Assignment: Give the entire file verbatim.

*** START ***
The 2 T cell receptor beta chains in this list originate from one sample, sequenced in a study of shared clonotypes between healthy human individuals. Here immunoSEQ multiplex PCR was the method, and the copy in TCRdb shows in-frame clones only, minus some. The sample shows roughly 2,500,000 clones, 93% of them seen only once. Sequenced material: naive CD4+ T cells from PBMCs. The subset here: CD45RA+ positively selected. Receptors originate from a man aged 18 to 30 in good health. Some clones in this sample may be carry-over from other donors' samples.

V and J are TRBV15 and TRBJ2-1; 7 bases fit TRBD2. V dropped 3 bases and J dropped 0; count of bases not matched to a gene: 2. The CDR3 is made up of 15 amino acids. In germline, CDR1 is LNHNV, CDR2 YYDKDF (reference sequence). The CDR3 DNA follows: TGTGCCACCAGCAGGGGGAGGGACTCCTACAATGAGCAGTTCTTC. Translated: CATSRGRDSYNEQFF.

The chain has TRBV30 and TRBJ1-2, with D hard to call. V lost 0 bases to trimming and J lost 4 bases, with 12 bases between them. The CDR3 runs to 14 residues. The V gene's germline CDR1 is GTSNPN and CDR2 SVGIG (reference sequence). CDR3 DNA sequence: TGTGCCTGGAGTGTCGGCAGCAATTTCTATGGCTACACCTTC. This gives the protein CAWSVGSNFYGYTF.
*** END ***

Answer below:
The 2 T cell receptor beta chains in this list originate from one sample, sequenced in a study of shared clonotypes between healthy human individuals. Here immunoSEQ multiplex PCR was the method, and the copy in TCRdb shows in-frame clones only, minus some. The sample shows roughly 2,500,000 clones, 93% of them seen only once. Sequenced material: naive CD4+ T cells from PBMCs. The subset here: CD45RA+ positively selected. Receptors originate from a man aged 18 to 30 in good health. Some clones in this sample may be carry-over from other donors' samples.

V and J are TRBV15 and TRBJ2-1; 7 bases fit TRBD2. V dropped 3 bases and J dropped 0; count of bases not matched to a gene: 2. The CDR3 is made up of 15 amino acids. In germline, CDR1 is LNHNV, CDR2 YYDKDF (reference sequence). The CDR3 DNA follows: TGTGCCACCAGCAGGGGGAGGGACTCCTACAATGAGCAGTTCTTC. Translated: CATSRGRDSYNEQFF.

The chain has TRBV30 and TRBJ1-2, with D hard to call. V lost 0 bases to trimming and J lost 4 bases, with 12 bases between them. The CDR3 runs to 14 residues. The V gene's germline CDR1 is GTSNPN and CDR2 SVGIG (reference sequence). CDR3 DNA sequence: TGTGCCTGGAGTGTCGGCAGCAATTTCTATGGCTACACCTTC. This gives the protein CAWSVGSNFYGYTF.